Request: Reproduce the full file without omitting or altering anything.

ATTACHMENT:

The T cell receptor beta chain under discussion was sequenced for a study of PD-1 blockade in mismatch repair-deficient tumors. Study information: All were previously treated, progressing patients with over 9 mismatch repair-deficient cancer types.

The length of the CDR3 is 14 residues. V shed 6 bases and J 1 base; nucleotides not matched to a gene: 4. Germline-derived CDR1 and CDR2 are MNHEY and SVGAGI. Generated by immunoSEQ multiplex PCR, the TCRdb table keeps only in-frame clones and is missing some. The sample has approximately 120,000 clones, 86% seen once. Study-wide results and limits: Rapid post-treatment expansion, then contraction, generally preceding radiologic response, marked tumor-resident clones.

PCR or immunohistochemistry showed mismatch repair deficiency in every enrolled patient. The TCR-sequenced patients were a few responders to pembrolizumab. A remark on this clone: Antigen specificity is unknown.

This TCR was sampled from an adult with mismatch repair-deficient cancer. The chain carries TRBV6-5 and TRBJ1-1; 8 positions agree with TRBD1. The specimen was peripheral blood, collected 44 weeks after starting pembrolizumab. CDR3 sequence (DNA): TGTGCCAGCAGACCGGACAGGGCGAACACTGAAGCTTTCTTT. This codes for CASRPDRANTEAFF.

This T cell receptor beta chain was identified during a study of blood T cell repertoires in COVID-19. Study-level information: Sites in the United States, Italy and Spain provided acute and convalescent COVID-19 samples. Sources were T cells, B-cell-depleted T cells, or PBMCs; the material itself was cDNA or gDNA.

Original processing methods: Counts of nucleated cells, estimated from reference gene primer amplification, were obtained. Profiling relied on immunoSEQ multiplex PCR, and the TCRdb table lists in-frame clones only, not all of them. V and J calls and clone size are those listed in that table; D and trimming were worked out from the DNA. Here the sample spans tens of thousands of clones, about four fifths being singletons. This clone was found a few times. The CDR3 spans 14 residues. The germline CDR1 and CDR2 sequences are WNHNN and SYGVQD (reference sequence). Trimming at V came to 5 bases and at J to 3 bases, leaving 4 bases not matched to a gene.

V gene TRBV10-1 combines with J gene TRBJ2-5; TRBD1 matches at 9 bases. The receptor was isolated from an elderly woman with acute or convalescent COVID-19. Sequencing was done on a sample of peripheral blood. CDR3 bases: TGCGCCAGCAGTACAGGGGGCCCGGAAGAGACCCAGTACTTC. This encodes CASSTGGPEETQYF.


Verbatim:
The T cell receptor beta chain under discussion was sequenced for a study of PD-1 blockade in mismatch repair-deficient tumors. Study information: All were previously treated, progressing patients with over 9 mismatch repair-deficient cancer types.

The length of the CDR3 is 14 residues. V shed 6 bases and J 1 base; nucleotides not matched to a gene: 4. Germline-derived CDR1 and CDR2 are MNHEY and SVGAGI. Generated by immunoSEQ multiplex PCR, the TCRdb table keeps only in-frame clones and is missing some. The sample has approximately 120,000 clones, 86% seen once. Study-wide results and limits: Rapid post-treatment expansion, then contraction, generally preceding radiologic response, marked tumor-resident clones.

PCR or immunohistochemistry showed mismatch repair deficiency in every enrolled patient. The TCR-sequenced patients were a few responders to pembrolizumab. A remark on this clone: Antigen specificity is unknown.

This TCR was sampled from an adult with mismatch repair-deficient cancer. The chain carries TRBV6-5 and TRBJ1-1; 8 positions agree with TRBD1. The specimen was peripheral blood, collected 44 weeks after starting pembrolizumab. CDR3 sequence (DNA): TGTGCCAGCAGACCGGACAGGGCGAACACTGAAGCTTTCTTT. This codes for CASRPDRANTEAFF.

This T cell receptor beta chain was identified during a study of blood T cell repertoires in COVID-19. Study-level information: Sites in the United States, Italy and Spain provided acute and convalescent COVID-19 samples. Sources were T cells, B-cell-depleted T cells, or PBMCs; the material itself was cDNA or gDNA.

Original processing methods: Counts of nucleated cells, estimated from reference gene primer amplification, were obtained. Profiling relied on immunoSEQ multiplex PCR, and the TCRdb table lists in-frame clones only, not all of them. V and J calls and clone size are those listed in that table; D and trimming were worked out from the DNA. Here the sample spans tens of thousands of clones, about four fifths being singletons. This clone was found a few times. The CDR3 spans 14 residues. The germline CDR1 and CDR2 sequences are WNHNN and SYGVQD (reference sequence). Trimming at V came to 5 bases and at J to 3 bases, leaving 4 bases not matched to a gene.

V gene TRBV10-1 combines with J gene TRBJ2-5; TRBD1 matches at 9 bases. The receptor was isolated from an elderly woman with acute or convalescent COVID-19. Sequencing was done on a sample of peripheral blood. CDR3 bases: TGCGCCAGCAGTACAGGGGGCCCGGAAGAGACCCAGTACTTC. This encodes CASSTGGPEETQYF.